Chennai (formerly Madras), the capital of India’s southern Tamil Nadu state, is gaining notoriety as the disaster capital of the world – floods one year, cyclone the next, and drought the year after. But it is not alone. Environmental activist Nityanand Jayaraman explains why.
As I write this, it has rained in Chennai – the first real welcome shower, but one that lasted only 30 minutes. But, still, that has been enough to flood the streets and stall traffic. The irony is that Chennai’s vulnerability to floods and its water scarcity have common roots. Blinded by a hurry to grow, the city has paved over the very infrastructures that nurtured water.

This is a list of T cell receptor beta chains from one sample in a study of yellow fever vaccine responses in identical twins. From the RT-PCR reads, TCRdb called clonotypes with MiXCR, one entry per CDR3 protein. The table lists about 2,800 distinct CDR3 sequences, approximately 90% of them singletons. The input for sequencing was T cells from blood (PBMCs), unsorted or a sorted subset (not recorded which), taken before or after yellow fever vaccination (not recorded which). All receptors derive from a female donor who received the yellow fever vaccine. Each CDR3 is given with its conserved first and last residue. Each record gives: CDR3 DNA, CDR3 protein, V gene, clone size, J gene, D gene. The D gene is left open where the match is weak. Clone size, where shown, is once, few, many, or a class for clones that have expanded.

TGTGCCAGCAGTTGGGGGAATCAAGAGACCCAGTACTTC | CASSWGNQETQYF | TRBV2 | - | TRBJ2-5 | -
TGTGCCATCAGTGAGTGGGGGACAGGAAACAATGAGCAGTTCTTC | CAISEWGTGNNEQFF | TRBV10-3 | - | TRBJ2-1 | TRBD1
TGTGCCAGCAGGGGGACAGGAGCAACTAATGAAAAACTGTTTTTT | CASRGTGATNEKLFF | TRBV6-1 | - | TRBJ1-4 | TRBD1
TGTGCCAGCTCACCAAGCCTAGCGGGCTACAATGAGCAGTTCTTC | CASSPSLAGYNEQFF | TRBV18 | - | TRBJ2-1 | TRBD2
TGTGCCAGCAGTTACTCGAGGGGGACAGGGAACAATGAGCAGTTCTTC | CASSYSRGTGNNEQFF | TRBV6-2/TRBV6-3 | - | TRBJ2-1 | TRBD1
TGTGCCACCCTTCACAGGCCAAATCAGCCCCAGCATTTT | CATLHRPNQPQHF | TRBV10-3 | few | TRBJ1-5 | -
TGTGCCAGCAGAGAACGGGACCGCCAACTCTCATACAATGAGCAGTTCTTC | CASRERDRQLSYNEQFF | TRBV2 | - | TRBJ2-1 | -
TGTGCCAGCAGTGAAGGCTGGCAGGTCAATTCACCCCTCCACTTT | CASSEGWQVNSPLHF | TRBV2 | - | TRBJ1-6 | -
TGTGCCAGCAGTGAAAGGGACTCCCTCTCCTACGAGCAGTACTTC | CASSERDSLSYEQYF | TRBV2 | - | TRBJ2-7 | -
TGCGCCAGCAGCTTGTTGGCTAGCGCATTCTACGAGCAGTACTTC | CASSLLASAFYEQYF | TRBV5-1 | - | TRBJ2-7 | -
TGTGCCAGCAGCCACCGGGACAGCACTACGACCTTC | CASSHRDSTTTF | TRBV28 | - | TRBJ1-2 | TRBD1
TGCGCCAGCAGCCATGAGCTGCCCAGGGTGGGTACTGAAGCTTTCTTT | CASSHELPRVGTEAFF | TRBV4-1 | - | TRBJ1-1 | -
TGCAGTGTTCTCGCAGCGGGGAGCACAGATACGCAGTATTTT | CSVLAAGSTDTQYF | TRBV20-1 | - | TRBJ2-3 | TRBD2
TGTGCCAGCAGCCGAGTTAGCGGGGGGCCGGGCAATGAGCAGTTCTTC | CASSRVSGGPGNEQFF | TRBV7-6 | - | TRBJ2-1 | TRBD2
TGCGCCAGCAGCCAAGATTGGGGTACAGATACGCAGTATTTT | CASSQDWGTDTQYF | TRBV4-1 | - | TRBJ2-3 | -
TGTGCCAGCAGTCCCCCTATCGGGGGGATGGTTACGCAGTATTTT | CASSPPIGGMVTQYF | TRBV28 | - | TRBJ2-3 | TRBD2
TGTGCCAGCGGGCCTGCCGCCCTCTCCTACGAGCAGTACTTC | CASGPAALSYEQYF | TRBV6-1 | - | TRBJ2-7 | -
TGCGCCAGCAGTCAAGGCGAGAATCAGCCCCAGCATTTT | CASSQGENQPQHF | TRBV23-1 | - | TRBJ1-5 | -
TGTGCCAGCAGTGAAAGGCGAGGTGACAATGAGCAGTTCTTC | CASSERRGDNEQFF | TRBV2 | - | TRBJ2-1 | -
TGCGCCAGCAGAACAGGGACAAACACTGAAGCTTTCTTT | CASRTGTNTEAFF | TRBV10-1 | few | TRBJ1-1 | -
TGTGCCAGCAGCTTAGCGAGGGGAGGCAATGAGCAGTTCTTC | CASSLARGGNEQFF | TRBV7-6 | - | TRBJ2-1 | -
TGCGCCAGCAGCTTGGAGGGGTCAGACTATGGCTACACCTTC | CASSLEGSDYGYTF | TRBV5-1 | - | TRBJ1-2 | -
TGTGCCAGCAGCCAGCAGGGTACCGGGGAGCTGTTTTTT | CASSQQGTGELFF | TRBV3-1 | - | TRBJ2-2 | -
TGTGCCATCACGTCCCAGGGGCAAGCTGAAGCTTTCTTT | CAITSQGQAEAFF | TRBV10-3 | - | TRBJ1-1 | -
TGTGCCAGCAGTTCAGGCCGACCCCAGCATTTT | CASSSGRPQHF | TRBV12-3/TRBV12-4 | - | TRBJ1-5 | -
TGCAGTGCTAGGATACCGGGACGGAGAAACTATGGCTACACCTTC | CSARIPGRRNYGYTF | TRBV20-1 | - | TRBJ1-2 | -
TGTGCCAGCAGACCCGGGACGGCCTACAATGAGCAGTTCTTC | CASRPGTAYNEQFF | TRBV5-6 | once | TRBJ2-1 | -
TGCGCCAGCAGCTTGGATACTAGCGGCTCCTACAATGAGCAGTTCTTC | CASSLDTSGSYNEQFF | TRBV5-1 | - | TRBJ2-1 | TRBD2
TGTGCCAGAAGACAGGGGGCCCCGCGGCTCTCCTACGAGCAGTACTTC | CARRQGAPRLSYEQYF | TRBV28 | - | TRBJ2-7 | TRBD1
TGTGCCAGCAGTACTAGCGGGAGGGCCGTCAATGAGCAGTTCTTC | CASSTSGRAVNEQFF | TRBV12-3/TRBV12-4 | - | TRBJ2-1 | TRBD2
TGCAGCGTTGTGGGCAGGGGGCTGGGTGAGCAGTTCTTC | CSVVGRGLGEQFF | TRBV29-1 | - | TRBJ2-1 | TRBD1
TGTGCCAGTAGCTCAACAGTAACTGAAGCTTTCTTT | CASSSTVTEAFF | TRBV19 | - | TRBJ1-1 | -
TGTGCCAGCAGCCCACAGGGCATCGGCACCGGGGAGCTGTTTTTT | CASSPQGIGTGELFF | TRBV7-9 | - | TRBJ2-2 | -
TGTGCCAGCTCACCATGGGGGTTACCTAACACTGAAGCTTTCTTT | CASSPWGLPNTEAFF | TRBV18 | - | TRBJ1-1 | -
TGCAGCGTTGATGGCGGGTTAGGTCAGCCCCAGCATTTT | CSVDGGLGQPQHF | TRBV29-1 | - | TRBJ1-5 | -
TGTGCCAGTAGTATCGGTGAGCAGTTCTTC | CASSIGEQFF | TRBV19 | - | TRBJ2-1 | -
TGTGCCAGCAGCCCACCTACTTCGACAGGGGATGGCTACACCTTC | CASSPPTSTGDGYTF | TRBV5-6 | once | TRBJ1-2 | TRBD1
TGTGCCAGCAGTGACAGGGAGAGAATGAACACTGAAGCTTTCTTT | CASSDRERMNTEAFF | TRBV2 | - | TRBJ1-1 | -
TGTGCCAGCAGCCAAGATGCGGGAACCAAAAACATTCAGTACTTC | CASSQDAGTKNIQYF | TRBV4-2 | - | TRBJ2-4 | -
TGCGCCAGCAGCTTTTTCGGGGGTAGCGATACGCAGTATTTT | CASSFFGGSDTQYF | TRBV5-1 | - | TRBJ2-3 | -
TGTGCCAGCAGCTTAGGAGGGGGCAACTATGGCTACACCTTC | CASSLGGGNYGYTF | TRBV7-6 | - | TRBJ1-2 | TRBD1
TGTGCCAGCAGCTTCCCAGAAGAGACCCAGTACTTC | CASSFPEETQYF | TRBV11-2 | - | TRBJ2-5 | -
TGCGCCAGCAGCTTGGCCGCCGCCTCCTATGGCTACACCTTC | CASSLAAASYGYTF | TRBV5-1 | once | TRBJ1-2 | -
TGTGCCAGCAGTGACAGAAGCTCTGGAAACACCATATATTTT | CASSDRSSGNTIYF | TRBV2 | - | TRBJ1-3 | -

Between 1980 and 2010, heavy construction in the city meant its area under buildings increased from 47 sq km to 402 sq km. Meanwhile, areas under wetlands declined from 186 to 71.5 sq km.
The city is no stranger to drought or heavy rains. The north-east monsoon, which brings most of the water to this region in October and November, is unpredictable. Some years it pours, and in other years, it just fails to show up.